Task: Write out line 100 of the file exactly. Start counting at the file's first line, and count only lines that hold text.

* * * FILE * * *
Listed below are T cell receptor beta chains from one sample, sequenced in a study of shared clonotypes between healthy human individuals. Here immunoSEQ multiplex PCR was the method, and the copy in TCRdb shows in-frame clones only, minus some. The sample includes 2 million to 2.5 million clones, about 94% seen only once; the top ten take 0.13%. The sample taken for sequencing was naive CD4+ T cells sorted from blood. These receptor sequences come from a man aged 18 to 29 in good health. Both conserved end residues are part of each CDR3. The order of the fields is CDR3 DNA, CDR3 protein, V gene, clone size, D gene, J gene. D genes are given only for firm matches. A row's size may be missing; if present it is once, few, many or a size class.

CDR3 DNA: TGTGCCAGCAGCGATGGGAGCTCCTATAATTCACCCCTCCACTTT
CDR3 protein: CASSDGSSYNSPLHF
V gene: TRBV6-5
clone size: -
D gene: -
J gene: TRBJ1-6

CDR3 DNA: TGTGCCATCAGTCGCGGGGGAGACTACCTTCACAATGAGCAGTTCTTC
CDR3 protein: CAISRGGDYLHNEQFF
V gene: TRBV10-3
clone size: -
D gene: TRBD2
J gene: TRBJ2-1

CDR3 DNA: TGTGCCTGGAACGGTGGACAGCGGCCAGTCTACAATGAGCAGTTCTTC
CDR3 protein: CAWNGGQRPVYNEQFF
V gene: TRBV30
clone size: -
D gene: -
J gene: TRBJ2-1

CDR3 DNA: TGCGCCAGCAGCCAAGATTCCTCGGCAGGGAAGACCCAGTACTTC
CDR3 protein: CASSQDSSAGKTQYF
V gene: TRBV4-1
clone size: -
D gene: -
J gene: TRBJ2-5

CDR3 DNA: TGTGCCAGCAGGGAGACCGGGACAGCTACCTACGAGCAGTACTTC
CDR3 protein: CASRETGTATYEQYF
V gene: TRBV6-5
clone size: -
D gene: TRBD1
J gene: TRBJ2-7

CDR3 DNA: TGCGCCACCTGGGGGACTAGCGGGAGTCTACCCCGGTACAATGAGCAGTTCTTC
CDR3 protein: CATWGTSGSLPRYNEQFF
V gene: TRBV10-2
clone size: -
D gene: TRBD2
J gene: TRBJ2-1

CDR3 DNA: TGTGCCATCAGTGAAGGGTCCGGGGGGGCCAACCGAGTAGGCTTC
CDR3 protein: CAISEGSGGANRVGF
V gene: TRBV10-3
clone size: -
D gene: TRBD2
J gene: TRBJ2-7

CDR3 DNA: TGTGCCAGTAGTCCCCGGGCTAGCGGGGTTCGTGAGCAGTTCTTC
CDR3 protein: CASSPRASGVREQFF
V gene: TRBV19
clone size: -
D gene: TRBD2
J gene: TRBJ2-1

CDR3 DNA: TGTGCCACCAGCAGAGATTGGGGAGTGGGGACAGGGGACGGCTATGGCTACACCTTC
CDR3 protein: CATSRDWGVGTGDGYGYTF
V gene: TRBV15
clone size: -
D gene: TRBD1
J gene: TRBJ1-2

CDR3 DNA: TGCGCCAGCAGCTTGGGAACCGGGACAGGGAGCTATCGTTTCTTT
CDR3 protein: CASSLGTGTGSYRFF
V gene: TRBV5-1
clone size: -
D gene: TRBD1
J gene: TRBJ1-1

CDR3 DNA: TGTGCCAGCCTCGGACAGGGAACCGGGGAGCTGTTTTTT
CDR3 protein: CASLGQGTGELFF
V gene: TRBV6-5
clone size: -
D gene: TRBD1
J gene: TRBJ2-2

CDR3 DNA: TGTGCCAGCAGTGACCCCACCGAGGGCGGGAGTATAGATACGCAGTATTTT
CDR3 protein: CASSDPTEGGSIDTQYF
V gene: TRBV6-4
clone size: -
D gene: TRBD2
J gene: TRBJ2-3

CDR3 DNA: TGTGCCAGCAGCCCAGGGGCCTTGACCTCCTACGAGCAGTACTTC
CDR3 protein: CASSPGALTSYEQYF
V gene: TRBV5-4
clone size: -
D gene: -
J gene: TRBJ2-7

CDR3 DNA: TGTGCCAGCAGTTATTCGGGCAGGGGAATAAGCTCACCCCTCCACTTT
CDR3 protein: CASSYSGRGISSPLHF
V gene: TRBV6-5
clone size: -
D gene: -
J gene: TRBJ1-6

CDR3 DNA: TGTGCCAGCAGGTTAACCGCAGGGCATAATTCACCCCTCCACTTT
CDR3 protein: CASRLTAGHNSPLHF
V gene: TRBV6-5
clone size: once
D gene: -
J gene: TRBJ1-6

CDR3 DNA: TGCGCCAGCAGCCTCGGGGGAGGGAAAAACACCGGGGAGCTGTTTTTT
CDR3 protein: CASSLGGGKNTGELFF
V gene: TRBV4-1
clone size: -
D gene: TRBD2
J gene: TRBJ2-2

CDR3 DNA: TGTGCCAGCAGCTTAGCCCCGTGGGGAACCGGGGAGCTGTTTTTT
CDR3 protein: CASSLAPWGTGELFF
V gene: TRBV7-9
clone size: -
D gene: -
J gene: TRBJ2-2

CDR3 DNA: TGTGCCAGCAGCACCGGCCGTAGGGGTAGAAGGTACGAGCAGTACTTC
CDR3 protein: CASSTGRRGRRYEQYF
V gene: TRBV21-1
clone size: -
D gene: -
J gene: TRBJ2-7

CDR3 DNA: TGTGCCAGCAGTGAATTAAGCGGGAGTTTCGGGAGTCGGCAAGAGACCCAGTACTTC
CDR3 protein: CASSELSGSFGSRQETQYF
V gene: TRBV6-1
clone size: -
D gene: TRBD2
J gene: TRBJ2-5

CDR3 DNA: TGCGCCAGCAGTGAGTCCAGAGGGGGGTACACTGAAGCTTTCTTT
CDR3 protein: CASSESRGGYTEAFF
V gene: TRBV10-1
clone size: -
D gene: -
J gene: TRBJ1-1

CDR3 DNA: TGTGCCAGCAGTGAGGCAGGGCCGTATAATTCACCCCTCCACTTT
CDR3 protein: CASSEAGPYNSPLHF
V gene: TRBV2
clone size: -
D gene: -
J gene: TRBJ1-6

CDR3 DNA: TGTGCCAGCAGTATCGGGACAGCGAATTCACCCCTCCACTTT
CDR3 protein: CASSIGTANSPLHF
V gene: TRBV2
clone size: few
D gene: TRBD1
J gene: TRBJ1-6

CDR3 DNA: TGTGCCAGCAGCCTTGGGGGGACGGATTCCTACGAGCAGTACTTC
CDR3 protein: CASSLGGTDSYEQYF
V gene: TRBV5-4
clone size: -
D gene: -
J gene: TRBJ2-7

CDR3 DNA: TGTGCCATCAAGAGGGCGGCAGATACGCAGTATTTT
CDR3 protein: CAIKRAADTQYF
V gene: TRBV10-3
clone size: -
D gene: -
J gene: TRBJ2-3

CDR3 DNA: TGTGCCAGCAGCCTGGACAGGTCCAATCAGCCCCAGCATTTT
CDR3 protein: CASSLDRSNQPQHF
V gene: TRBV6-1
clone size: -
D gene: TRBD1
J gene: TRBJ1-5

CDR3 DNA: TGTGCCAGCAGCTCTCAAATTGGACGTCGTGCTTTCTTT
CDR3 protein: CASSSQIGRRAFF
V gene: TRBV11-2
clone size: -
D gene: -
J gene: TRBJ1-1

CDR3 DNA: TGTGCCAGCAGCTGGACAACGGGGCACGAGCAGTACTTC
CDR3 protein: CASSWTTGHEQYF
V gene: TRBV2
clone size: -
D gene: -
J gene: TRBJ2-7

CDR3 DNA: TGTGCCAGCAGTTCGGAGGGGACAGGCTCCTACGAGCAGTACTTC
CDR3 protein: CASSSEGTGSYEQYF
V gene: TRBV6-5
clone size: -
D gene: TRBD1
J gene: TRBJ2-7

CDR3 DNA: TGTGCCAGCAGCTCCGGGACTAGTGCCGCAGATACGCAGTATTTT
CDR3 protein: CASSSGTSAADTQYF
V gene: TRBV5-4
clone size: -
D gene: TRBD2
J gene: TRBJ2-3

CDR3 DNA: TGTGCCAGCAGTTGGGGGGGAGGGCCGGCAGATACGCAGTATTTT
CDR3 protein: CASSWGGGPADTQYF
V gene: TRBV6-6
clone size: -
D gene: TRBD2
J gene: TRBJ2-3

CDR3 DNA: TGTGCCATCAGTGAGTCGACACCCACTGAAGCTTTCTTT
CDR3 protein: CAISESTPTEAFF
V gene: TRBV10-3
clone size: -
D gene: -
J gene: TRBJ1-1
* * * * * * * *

V gene: TRBV7-9